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What Is Offer In Compromise Help? Mon, 02 Mar 2015 10:13:33 +0000 wiaoicTaxes should be paid in full amount and on the designated due date in order not to receive any notice from the Internal Revenue Service and avoid any lawsuit for this matter. However, when these taxes are not paid due to some unforeseeable circumstance, IRS offers several options including the offer in compromise help. Basically, the offer in compromise help is not granted to anyone who has IRS problems. There is a certain requirement needed before this privilege will be given and to be eligible, one must be able to submit these important documents and have his/her current economic status assessed.

The Internal Revenue Service will determine if the person is eligible or not and they will ask the individual to pay a certain amount of his tax debt. The offer in compromise is actually a great option for those with tax disputes. However, one should talk to a tax professional in order to further know this kind of option. The Internal Revenue Service offers flexible payment options for taxpayers but they will charge certain fees for those who cannot abide on the rules set by the government. So, offer in compromise help should be taken seriously as an option.

Choosing The Best Tax Relief Services

Choosing the best tax relief services is not difficult as long as you know what you are doing. There are a lot of individuals who failed to secure the right tax professional because they tend not to research carefully the credential of the individual who will be handling their tax dispute. Since they rush things, most of them have paid a big amount of money that turned to waste eventually. For this reason, it is necessary to carefully select the best tax relief services from reliable professionals. It is important to trust only the expert when it comes to IRS problems because this kind of concern can create a negative impact on your reputation. Hence, everyone is advised to make comparisons among these tax professionals and determine their credibility first and foremost.

It can also be helpful to determine the opinions of friends, acquaintances or family members who are familiar with the entire IRS process. If they cannot contribute a good feedback, you can always find reliable sources in the internet. Tax relief services are definitely worthwhile if you have it done from a professional who has years of experience in the field. This will ensure that your tax concern is immediately fixed.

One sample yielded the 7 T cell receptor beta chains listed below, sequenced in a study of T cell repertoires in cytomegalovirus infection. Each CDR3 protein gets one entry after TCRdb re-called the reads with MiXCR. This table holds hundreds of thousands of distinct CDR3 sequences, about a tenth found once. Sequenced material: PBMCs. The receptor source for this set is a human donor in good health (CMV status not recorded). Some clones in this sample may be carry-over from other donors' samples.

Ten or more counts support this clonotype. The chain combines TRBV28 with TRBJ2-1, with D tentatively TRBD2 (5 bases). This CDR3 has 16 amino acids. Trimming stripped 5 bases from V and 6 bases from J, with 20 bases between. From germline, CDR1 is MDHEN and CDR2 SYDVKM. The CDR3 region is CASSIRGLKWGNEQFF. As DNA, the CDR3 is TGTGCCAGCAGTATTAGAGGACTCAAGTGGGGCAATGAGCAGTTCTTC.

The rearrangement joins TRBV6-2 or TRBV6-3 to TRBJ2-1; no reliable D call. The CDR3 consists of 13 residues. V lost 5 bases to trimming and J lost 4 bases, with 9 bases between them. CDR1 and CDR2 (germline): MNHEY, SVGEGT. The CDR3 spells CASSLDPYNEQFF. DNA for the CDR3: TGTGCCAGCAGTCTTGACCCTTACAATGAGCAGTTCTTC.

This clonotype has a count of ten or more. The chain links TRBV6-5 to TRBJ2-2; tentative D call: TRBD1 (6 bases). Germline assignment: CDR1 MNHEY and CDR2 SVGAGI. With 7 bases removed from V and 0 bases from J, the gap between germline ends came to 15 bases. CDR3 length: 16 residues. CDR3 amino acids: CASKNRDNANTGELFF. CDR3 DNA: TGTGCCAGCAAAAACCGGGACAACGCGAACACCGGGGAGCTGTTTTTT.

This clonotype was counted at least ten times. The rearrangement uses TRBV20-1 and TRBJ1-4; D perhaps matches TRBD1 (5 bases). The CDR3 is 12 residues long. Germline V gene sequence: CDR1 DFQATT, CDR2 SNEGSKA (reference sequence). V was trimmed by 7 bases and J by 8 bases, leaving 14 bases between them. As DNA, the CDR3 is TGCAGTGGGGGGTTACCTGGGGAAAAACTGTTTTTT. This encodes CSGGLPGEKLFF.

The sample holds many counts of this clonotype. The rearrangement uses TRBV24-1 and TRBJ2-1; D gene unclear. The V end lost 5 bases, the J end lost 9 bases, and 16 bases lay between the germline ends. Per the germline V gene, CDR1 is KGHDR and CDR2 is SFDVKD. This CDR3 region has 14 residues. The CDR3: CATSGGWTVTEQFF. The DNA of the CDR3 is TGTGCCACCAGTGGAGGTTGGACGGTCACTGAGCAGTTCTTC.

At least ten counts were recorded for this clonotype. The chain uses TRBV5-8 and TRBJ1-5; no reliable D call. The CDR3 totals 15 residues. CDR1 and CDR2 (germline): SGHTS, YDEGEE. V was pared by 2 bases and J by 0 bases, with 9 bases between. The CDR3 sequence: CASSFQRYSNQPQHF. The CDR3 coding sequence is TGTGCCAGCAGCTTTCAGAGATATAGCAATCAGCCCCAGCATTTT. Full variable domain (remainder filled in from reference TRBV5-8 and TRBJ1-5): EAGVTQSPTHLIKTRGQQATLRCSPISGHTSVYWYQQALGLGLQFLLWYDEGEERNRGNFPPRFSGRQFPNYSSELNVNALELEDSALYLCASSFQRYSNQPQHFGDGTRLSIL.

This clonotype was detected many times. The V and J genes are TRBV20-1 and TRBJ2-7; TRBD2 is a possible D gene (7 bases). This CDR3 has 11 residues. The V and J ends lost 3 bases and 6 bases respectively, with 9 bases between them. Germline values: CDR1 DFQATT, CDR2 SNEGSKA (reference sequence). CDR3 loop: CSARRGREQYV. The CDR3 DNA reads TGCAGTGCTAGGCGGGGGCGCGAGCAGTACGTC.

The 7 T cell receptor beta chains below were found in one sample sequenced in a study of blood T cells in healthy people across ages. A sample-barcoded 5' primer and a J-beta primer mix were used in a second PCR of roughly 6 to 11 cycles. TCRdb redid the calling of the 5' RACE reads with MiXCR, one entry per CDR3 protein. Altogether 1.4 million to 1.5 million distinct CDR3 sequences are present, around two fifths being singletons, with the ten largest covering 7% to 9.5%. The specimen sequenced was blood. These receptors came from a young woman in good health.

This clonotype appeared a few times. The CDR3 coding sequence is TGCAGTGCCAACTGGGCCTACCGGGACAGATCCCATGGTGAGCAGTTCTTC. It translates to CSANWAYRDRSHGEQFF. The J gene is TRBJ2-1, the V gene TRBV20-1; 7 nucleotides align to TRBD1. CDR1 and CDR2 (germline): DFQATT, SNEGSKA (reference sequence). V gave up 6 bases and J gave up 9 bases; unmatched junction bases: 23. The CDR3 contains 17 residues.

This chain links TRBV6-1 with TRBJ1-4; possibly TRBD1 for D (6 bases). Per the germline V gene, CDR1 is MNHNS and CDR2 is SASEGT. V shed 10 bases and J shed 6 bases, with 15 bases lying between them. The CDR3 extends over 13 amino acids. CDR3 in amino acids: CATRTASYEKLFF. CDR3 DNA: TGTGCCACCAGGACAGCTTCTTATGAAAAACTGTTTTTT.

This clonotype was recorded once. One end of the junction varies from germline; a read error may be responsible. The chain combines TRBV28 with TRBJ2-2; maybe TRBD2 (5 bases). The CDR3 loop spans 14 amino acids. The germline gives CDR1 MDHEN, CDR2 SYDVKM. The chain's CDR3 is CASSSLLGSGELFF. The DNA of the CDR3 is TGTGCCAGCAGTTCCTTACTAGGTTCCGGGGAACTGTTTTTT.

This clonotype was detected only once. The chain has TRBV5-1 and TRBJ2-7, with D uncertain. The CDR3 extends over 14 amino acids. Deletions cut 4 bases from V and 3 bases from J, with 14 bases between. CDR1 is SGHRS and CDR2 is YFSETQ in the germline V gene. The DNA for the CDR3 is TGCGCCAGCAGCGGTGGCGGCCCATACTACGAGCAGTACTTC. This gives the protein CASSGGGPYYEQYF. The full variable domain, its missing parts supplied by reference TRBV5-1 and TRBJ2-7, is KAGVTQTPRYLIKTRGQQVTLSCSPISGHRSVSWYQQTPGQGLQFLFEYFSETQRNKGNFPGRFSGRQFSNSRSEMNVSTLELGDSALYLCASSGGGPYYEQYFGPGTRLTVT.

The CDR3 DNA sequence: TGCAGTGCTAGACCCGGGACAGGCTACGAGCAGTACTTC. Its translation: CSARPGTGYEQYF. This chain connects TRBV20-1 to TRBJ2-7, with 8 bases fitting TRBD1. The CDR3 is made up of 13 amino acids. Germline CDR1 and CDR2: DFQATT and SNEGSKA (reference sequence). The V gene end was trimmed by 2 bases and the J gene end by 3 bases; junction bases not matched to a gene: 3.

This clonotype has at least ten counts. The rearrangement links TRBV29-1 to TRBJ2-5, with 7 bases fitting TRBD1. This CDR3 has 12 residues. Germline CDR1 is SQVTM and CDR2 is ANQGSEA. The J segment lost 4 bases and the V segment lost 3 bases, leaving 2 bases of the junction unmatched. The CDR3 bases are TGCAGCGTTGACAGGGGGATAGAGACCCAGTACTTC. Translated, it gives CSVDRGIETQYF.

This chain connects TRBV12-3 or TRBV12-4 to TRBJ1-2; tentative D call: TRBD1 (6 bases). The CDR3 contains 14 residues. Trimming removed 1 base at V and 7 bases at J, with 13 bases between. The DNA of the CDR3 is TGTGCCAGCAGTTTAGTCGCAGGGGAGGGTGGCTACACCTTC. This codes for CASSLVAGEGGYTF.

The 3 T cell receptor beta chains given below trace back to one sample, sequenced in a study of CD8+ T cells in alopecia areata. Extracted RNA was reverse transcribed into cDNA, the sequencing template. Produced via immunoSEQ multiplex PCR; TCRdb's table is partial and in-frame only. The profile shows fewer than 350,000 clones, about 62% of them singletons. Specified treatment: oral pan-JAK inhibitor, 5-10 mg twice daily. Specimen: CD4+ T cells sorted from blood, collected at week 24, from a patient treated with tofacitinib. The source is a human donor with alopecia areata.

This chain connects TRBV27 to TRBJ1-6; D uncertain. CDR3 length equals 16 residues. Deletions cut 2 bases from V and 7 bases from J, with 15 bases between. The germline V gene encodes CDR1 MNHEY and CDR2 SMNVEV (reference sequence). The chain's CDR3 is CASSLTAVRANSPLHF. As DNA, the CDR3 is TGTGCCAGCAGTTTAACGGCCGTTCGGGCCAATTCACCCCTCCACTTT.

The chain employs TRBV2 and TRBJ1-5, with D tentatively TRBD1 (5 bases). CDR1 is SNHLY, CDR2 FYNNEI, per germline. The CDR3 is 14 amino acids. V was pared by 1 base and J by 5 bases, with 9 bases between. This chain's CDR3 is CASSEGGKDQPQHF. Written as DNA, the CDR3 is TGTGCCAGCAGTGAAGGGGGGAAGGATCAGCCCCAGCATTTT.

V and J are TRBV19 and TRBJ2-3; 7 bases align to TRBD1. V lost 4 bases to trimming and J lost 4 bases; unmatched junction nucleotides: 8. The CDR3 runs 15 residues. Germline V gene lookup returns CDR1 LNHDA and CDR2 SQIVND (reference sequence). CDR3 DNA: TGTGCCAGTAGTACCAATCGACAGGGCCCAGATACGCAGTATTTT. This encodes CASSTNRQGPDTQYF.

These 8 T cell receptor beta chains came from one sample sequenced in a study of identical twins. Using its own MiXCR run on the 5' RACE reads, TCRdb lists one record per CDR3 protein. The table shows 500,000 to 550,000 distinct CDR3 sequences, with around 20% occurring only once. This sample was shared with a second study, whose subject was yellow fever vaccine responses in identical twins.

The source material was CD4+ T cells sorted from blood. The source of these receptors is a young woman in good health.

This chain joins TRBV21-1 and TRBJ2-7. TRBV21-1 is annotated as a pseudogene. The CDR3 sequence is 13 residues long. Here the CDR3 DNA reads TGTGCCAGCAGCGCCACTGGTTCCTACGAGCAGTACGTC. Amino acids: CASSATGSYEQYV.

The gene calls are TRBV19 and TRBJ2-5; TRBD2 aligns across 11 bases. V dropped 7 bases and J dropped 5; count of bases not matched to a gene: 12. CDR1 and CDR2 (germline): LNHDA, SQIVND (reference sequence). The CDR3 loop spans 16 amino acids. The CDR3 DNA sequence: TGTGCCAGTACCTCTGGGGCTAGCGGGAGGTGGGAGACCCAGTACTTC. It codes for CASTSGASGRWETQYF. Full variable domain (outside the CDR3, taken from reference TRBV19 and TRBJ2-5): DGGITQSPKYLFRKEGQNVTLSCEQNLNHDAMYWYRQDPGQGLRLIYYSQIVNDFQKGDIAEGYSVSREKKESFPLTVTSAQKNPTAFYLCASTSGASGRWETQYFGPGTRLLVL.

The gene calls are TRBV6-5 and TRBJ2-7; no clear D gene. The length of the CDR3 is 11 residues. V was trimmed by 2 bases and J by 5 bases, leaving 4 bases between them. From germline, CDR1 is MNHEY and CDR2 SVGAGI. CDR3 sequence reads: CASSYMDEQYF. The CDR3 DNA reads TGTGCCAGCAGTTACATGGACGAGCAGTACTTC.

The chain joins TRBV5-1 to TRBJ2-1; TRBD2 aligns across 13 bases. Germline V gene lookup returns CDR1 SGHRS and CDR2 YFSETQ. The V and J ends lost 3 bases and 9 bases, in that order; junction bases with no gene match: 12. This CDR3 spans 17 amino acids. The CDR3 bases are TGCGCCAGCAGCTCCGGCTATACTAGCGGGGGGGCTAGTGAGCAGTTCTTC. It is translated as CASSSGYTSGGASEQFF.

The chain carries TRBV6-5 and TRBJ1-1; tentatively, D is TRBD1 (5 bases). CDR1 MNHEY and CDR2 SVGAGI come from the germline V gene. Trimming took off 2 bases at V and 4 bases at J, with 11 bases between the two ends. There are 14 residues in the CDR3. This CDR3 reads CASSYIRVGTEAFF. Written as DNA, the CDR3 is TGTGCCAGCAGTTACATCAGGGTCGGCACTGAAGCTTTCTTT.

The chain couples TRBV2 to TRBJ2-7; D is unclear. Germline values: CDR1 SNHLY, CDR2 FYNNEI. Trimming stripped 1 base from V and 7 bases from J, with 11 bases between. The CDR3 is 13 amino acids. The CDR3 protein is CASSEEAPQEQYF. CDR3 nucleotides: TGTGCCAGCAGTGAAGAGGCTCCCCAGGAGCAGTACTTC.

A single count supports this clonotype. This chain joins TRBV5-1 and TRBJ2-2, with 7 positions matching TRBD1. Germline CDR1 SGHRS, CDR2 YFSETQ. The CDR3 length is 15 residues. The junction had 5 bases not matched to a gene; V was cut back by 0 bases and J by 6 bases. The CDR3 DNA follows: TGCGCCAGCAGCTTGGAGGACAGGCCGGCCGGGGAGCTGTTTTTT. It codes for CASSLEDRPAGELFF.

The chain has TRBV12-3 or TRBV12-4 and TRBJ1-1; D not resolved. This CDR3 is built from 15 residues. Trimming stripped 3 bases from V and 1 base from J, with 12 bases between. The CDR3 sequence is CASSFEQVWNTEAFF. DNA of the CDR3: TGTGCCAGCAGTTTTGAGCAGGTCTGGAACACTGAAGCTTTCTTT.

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Tokyo Auto Salon 2009 Models Wed, 18 Feb 2015 17:41:46 +0000


Mazda's commercialization of the Miller-cycle engine, an invention dating back to the 1940s, got more Japanese media attention than any single advance in fuel conservation. The engine generates 1.5 times the torque of a traditional engine of the same displacement, while improving fuel efficiency 10 to 15%. In the Miller cycle, the compression stroke is shortened to attain a small compression ratio with a large expansion ratio. The engine achieves both low compression ratios and high expansion ratios by delaying the close-timing of the intake valves. To compensate for the decreased amount of intake air, caused by the delay of the closing intake valves, a Lysholm compressor pushes a large volume of compressed air into the cylinder with a screw-type rotor mechanism. Mazda's KJ-ZEM Miller-cycle engine is a 24-valve V6 DOHC model with a bore of 80.3 mm, stroke of 74.2 mm, displacement of 2,254 cc, actual compression ratio of 8.0, maximum torque of 30.0 kg-m/3,500 rpm, power output of 220 ps/5,500 rpm, and high expansion ratio of 10. The Lysholm compressor sits in the V-bank between the cylinder blocks and is driven by a V-belt. Rotors take air in and compress it by a factor of two. A 1.5 X increase in air volume goes to the combustion chamber even if a portion returns to the inlet manifold because of the delayed closing of the inlet valves.